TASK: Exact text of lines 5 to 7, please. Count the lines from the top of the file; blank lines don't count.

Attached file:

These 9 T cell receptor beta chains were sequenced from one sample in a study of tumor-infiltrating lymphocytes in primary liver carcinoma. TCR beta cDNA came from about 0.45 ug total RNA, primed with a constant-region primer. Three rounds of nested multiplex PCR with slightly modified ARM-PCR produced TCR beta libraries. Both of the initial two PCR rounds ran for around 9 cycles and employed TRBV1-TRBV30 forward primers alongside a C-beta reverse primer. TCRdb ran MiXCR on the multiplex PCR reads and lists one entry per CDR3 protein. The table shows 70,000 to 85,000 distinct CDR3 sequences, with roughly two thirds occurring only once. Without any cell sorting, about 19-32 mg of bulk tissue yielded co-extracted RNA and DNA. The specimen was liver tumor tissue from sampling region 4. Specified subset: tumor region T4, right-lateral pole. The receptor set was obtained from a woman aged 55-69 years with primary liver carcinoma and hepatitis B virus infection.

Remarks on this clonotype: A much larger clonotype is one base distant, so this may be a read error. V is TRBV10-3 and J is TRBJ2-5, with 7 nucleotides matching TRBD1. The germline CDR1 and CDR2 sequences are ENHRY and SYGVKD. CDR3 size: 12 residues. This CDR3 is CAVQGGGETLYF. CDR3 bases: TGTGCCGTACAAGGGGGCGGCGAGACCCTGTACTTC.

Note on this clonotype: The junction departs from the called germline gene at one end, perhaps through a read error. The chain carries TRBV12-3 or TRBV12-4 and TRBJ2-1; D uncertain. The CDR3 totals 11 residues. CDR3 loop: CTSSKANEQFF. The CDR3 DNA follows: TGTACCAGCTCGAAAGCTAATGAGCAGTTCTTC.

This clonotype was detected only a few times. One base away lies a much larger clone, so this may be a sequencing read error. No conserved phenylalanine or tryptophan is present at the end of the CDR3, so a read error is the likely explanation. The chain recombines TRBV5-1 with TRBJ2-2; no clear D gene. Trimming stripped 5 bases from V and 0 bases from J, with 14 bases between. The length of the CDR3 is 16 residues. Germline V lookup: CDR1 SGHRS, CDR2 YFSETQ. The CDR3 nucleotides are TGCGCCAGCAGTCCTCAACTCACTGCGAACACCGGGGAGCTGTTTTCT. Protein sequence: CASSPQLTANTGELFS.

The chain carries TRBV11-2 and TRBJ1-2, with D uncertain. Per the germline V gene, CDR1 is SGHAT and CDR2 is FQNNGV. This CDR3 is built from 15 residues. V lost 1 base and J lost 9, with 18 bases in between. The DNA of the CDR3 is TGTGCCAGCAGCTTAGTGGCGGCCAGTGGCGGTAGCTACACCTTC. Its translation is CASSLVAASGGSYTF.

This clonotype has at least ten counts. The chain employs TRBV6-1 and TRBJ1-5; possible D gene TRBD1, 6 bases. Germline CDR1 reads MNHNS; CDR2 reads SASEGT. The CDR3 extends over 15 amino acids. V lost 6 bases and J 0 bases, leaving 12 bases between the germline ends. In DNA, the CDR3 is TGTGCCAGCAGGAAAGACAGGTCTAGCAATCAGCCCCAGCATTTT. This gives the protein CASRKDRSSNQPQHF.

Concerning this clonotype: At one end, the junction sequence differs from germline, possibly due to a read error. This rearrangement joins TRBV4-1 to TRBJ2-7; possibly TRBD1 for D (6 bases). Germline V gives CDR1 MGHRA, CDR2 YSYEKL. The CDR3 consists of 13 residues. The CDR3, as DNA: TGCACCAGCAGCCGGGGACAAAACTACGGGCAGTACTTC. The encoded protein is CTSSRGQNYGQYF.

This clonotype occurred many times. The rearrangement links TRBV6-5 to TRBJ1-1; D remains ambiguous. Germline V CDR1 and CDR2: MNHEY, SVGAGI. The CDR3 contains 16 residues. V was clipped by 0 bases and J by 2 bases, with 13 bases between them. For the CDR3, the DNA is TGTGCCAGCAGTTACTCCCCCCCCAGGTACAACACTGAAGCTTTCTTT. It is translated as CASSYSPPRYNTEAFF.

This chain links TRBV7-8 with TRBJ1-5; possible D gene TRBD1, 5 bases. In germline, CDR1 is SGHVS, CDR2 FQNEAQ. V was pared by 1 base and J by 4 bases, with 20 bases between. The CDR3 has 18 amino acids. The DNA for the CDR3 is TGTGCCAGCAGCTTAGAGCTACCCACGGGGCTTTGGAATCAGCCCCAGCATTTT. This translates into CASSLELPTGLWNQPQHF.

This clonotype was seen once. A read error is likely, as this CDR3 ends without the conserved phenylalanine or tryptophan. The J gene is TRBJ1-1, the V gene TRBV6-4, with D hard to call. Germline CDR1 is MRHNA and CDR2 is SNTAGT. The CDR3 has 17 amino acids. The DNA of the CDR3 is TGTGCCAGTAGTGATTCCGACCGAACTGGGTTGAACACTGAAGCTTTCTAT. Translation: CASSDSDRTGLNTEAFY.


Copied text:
The chain carries TRBV11-2 and TRBJ1-2, with D uncertain. Per the germline V gene, CDR1 is SGHAT and CDR2 is FQNNGV. This CDR3 is built from 15 residues. V lost 1 base and J lost 9, with 18 bases in between. The DNA of the CDR3 is TGTGCCAGCAGCTTAGTGGCGGCCAGTGGCGGTAGCTACACCTTC. Its translation is CASSLVAASGGSYTF.

This clonotype has at least ten counts. The chain employs TRBV6-1 and TRBJ1-5; possible D gene TRBD1, 6 bases. Germline CDR1 reads MNHNS; CDR2 reads SASEGT. The CDR3 extends over 15 amino acids. V lost 6 bases and J 0 bases, leaving 12 bases between the germline ends. In DNA, the CDR3 is TGTGCCAGCAGGAAAGACAGGTCTAGCAATCAGCCCCAGCATTTT. This gives the protein CASRKDRSSNQPQHF.

Concerning this clonotype: At one end, the junction sequence differs from germline, possibly due to a read error. This rearrangement joins TRBV4-1 to TRBJ2-7; possibly TRBD1 for D (6 bases). Germline V gives CDR1 MGHRA, CDR2 YSYEKL. The CDR3 consists of 13 residues. The CDR3, as DNA: TGCACCAGCAGCCGGGGACAAAACTACGGGCAGTACTTC. The encoded protein is CTSSRGQNYGQYF.